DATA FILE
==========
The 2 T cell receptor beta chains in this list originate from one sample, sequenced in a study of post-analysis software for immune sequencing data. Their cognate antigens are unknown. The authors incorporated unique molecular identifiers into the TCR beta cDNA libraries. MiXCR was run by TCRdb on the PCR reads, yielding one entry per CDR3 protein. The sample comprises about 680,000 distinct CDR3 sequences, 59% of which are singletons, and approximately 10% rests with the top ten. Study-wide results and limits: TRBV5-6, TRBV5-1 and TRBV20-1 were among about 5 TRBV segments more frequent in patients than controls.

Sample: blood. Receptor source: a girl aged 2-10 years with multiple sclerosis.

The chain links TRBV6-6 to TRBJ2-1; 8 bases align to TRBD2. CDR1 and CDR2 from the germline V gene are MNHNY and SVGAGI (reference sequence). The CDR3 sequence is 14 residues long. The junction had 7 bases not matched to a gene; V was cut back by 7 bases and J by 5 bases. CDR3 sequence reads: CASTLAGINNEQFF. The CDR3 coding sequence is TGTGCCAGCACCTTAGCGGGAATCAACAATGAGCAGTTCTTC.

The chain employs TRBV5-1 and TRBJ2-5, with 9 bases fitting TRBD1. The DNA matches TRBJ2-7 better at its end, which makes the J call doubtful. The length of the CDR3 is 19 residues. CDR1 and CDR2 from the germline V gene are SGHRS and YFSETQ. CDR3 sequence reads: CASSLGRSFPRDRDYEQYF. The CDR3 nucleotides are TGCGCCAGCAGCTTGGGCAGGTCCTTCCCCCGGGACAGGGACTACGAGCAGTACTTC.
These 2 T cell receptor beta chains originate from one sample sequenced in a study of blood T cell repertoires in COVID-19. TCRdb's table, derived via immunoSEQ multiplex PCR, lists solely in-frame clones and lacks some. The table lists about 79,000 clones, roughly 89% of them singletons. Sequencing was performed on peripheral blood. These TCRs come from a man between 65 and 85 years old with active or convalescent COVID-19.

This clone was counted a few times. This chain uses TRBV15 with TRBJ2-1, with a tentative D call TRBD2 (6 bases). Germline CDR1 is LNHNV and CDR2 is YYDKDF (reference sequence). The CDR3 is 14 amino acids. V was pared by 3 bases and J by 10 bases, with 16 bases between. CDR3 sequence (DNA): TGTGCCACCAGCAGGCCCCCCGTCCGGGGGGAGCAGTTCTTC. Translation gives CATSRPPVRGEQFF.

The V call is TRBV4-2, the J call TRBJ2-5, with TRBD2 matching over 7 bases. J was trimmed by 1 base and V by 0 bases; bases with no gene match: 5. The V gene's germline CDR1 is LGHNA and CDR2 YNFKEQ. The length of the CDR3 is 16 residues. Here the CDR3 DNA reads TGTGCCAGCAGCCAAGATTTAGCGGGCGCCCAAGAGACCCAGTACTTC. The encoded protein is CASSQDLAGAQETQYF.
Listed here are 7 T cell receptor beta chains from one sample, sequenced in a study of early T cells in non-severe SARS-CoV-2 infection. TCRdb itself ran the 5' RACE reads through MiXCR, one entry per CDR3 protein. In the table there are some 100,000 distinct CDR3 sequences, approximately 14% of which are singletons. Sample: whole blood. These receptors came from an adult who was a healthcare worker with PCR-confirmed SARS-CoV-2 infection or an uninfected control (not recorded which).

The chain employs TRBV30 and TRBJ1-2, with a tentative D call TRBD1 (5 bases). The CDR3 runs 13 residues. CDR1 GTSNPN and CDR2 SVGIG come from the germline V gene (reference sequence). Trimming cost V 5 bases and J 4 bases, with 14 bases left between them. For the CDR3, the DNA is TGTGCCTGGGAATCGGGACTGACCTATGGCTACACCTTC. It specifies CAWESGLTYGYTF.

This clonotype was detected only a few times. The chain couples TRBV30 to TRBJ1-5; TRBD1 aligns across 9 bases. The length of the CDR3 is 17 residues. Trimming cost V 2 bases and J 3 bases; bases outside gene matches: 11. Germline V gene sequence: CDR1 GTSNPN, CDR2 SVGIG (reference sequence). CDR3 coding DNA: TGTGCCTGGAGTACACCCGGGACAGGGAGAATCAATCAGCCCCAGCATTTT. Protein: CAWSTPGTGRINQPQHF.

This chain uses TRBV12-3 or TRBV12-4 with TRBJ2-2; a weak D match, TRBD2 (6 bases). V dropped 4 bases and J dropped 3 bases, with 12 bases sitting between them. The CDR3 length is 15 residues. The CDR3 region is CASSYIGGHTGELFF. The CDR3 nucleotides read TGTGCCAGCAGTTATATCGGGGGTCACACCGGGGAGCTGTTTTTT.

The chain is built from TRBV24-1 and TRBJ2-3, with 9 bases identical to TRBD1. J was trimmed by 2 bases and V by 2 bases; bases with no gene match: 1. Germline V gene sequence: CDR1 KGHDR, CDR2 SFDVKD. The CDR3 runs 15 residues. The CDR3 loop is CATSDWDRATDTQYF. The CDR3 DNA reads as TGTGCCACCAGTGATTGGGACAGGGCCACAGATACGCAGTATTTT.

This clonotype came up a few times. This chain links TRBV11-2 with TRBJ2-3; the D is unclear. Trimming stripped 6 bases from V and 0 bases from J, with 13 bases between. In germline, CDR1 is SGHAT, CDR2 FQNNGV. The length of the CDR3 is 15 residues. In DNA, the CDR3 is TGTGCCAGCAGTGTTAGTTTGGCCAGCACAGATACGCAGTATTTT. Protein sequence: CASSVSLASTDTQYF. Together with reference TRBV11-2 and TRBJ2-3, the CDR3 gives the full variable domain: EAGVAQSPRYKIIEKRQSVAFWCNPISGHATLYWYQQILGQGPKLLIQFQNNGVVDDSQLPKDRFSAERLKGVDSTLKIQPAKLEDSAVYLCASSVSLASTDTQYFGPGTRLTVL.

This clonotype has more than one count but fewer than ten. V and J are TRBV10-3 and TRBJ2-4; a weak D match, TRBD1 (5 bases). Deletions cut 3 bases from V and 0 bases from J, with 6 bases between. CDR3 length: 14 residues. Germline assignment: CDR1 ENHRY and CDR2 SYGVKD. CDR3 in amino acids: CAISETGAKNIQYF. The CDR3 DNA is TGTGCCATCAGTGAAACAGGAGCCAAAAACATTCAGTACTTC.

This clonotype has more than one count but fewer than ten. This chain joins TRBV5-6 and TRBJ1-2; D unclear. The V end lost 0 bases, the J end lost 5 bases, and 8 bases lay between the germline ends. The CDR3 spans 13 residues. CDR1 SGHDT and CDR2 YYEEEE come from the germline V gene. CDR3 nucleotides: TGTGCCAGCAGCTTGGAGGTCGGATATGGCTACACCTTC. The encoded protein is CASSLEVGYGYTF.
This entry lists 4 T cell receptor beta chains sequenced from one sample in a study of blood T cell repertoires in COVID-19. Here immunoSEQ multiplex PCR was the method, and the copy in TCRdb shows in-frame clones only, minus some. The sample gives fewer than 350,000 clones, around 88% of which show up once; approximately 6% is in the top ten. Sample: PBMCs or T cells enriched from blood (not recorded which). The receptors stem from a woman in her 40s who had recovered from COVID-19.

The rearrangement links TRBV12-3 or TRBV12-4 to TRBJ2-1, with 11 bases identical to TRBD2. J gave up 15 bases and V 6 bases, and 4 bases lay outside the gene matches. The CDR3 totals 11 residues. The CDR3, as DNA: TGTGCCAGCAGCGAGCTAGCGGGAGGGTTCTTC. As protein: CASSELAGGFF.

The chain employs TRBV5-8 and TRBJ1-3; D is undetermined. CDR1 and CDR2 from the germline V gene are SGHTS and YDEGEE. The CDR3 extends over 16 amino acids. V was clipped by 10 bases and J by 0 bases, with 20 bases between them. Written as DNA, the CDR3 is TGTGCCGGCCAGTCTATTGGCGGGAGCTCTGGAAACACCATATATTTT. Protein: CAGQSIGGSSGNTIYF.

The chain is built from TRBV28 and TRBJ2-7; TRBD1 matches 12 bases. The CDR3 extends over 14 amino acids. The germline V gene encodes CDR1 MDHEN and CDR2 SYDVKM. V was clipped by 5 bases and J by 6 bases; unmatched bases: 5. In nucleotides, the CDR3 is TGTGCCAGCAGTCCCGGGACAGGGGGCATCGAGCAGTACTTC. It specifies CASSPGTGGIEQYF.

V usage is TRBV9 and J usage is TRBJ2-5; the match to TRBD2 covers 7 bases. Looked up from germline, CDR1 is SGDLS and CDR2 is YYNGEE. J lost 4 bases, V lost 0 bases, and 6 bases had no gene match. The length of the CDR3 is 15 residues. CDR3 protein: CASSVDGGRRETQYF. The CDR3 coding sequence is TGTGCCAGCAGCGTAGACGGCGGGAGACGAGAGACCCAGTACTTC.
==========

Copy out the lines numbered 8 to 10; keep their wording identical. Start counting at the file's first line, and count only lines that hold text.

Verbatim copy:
Listed here are 7 T cell receptor beta chains from one sample, sequenced in a study of early T cells in non-severe SARS-CoV-2 infection. TCRdb itself ran the 5' RACE reads through MiXCR, one entry per CDR3 protein. In the table there are some 100,000 distinct CDR3 sequences, approximately 14% of which are singletons. Sample: whole blood. These receptors came from an adult who was a healthcare worker with PCR-confirmed SARS-CoV-2 infection or an uninfected control (not recorded which).

The chain employs TRBV30 and TRBJ1-2, with a tentative D call TRBD1 (5 bases). The CDR3 runs 13 residues. CDR1 GTSNPN and CDR2 SVGIG come from the germline V gene (reference sequence). Trimming cost V 5 bases and J 4 bases, with 14 bases left between them. For the CDR3, the DNA is TGTGCCTGGGAATCGGGACTGACCTATGGCTACACCTTC. It specifies CAWESGLTYGYTF.

This clonotype was detected only a few times. The chain couples TRBV30 to TRBJ1-5; TRBD1 aligns across 9 bases. The length of the CDR3 is 17 residues. Trimming cost V 2 bases and J 3 bases; bases outside gene matches: 11. Germline V gene sequence: CDR1 GTSNPN, CDR2 SVGIG (reference sequence). CDR3 coding DNA: TGTGCCTGGAGTACACCCGGGACAGGGAGAATCAATCAGCCCCAGCATTTT. Protein: CAWSTPGTGRINQPQHF.